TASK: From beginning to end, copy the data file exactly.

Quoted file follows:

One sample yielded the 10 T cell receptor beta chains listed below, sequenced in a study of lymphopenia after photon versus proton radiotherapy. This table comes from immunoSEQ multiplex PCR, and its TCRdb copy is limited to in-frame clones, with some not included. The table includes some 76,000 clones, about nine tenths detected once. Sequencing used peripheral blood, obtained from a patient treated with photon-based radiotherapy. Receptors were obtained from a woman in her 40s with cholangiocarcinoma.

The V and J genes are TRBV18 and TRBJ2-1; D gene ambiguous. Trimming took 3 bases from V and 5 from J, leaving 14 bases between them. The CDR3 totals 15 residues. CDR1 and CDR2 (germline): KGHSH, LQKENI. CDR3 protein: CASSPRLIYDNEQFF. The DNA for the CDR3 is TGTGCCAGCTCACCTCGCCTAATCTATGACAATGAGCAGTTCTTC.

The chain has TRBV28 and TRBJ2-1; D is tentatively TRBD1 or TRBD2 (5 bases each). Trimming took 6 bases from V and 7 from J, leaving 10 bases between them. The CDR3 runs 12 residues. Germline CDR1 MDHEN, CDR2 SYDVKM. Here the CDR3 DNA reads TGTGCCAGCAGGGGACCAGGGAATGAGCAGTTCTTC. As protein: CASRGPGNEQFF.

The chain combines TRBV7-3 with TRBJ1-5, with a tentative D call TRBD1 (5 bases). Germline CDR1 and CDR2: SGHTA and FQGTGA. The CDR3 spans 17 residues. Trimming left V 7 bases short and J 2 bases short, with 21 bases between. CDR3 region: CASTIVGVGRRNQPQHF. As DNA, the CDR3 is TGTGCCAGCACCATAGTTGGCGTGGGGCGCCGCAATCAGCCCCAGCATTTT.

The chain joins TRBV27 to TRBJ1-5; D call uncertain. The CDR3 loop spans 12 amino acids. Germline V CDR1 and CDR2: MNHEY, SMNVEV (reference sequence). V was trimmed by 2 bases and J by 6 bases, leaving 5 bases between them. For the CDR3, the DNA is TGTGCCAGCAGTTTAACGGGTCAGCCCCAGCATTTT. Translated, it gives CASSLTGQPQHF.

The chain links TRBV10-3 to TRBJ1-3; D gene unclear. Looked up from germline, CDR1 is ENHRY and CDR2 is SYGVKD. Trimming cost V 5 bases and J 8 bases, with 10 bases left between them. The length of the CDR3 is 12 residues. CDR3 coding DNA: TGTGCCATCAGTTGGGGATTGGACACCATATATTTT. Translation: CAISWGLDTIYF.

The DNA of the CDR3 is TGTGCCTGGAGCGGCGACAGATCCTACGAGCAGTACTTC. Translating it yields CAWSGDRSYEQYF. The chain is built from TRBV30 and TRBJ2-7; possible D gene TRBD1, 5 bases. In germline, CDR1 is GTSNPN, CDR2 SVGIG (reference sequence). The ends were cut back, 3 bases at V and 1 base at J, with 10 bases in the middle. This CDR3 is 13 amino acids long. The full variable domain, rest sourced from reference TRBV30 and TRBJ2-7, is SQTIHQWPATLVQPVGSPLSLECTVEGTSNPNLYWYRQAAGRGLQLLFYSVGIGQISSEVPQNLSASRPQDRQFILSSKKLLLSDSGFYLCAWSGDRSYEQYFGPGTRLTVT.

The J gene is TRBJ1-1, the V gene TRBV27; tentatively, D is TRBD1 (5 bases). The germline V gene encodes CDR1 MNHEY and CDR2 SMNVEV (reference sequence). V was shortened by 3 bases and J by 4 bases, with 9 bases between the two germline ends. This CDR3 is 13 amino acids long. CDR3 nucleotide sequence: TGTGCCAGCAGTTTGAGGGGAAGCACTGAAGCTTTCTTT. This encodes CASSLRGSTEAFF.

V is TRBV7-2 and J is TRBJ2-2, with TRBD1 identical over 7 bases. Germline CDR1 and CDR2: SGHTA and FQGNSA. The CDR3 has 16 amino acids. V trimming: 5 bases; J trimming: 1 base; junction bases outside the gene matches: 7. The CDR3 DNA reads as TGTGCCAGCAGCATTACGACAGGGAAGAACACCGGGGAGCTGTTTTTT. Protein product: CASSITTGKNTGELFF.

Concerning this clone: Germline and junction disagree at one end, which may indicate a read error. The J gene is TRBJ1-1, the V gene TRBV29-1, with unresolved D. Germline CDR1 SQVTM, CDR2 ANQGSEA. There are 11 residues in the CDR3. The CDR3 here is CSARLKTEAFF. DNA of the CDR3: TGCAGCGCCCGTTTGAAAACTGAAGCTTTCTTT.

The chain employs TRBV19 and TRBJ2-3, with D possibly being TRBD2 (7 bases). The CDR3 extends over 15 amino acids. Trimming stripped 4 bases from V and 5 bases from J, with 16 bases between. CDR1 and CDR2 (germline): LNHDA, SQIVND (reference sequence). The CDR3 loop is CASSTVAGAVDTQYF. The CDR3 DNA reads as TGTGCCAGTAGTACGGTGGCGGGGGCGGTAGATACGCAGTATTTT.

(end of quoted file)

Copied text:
One sample yielded the 10 T cell receptor beta chains listed below, sequenced in a study of lymphopenia after photon versus proton radiotherapy. This table comes from immunoSEQ multiplex PCR, and its TCRdb copy is limited to in-frame clones, with some not included. The table includes some 76,000 clones, about nine tenths detected once. Sequencing used peripheral blood, obtained from a patient treated with photon-based radiotherapy. Receptors were obtained from a woman in her 40s with cholangiocarcinoma.

The V and J genes are TRBV18 and TRBJ2-1; D gene ambiguous. Trimming took 3 bases from V and 5 from J, leaving 14 bases between them. The CDR3 totals 15 residues. CDR1 and CDR2 (germline): KGHSH, LQKENI. CDR3 protein: CASSPRLIYDNEQFF. The DNA for the CDR3 is TGTGCCAGCTCACCTCGCCTAATCTATGACAATGAGCAGTTCTTC.

The chain has TRBV28 and TRBJ2-1; D is tentatively TRBD1 or TRBD2 (5 bases each). Trimming took 6 bases from V and 7 from J, leaving 10 bases between them. The CDR3 runs 12 residues. Germline CDR1 MDHEN, CDR2 SYDVKM. Here the CDR3 DNA reads TGTGCCAGCAGGGGACCAGGGAATGAGCAGTTCTTC. As protein: CASRGPGNEQFF.

The chain combines TRBV7-3 with TRBJ1-5, with a tentative D call TRBD1 (5 bases). Germline CDR1 and CDR2: SGHTA and FQGTGA. The CDR3 spans 17 residues. Trimming left V 7 bases short and J 2 bases short, with 21 bases between. CDR3 region: CASTIVGVGRRNQPQHF. As DNA, the CDR3 is TGTGCCAGCACCATAGTTGGCGTGGGGCGCCGCAATCAGCCCCAGCATTTT.

The chain joins TRBV27 to TRBJ1-5; D call uncertain. The CDR3 loop spans 12 amino acids. Germline V CDR1 and CDR2: MNHEY, SMNVEV (reference sequence). V was trimmed by 2 bases and J by 6 bases, leaving 5 bases between them. For the CDR3, the DNA is TGTGCCAGCAGTTTAACGGGTCAGCCCCAGCATTTT. Translated, it gives CASSLTGQPQHF.

The chain links TRBV10-3 to TRBJ1-3; D gene unclear. Looked up from germline, CDR1 is ENHRY and CDR2 is SYGVKD. Trimming cost V 5 bases and J 8 bases, with 10 bases left between them. The length of the CDR3 is 12 residues. CDR3 coding DNA: TGTGCCATCAGTTGGGGATTGGACACCATATATTTT. Translation: CAISWGLDTIYF.

The DNA of the CDR3 is TGTGCCTGGAGCGGCGACAGATCCTACGAGCAGTACTTC. Translating it yields CAWSGDRSYEQYF. The chain is built from TRBV30 and TRBJ2-7; possible D gene TRBD1, 5 bases. In germline, CDR1 is GTSNPN, CDR2 SVGIG (reference sequence). The ends were cut back, 3 bases at V and 1 base at J, with 10 bases in the middle. This CDR3 is 13 amino acids long. The full variable domain, rest sourced from reference TRBV30 and TRBJ2-7, is SQTIHQWPATLVQPVGSPLSLECTVEGTSNPNLYWYRQAAGRGLQLLFYSVGIGQISSEVPQNLSASRPQDRQFILSSKKLLLSDSGFYLCAWSGDRSYEQYFGPGTRLTVT.

The J gene is TRBJ1-1, the V gene TRBV27; tentatively, D is TRBD1 (5 bases). The germline V gene encodes CDR1 MNHEY and CDR2 SMNVEV (reference sequence). V was shortened by 3 bases and J by 4 bases, with 9 bases between the two germline ends. This CDR3 is 13 amino acids long. CDR3 nucleotide sequence: TGTGCCAGCAGTTTGAGGGGAAGCACTGAAGCTTTCTTT. This encodes CASSLRGSTEAFF.

V is TRBV7-2 and J is TRBJ2-2, with TRBD1 identical over 7 bases. Germline CDR1 and CDR2: SGHTA and FQGNSA. The CDR3 has 16 amino acids. V trimming: 5 bases; J trimming: 1 base; junction bases outside the gene matches: 7. The CDR3 DNA reads as TGTGCCAGCAGCATTACGACAGGGAAGAACACCGGGGAGCTGTTTTTT. Protein product: CASSITTGKNTGELFF.

Concerning this clone: Germline and junction disagree at one end, which may indicate a read error. The J gene is TRBJ1-1, the V gene TRBV29-1, with unresolved D. Germline CDR1 SQVTM, CDR2 ANQGSEA. There are 11 residues in the CDR3. The CDR3 here is CSARLKTEAFF. DNA of the CDR3: TGCAGCGCCCGTTTGAAAACTGAAGCTTTCTTT.

The chain employs TRBV19 and TRBJ2-3, with D possibly being TRBD2 (7 bases). The CDR3 extends over 15 amino acids. Trimming stripped 4 bases from V and 5 bases from J, with 16 bases between. CDR1 and CDR2 (germline): LNHDA, SQIVND (reference sequence). The CDR3 loop is CASSTVAGAVDTQYF. The CDR3 DNA reads as TGTGCCAGTAGTACGGTGGCGGGGGCGGTAGATACGCAGTATTTT.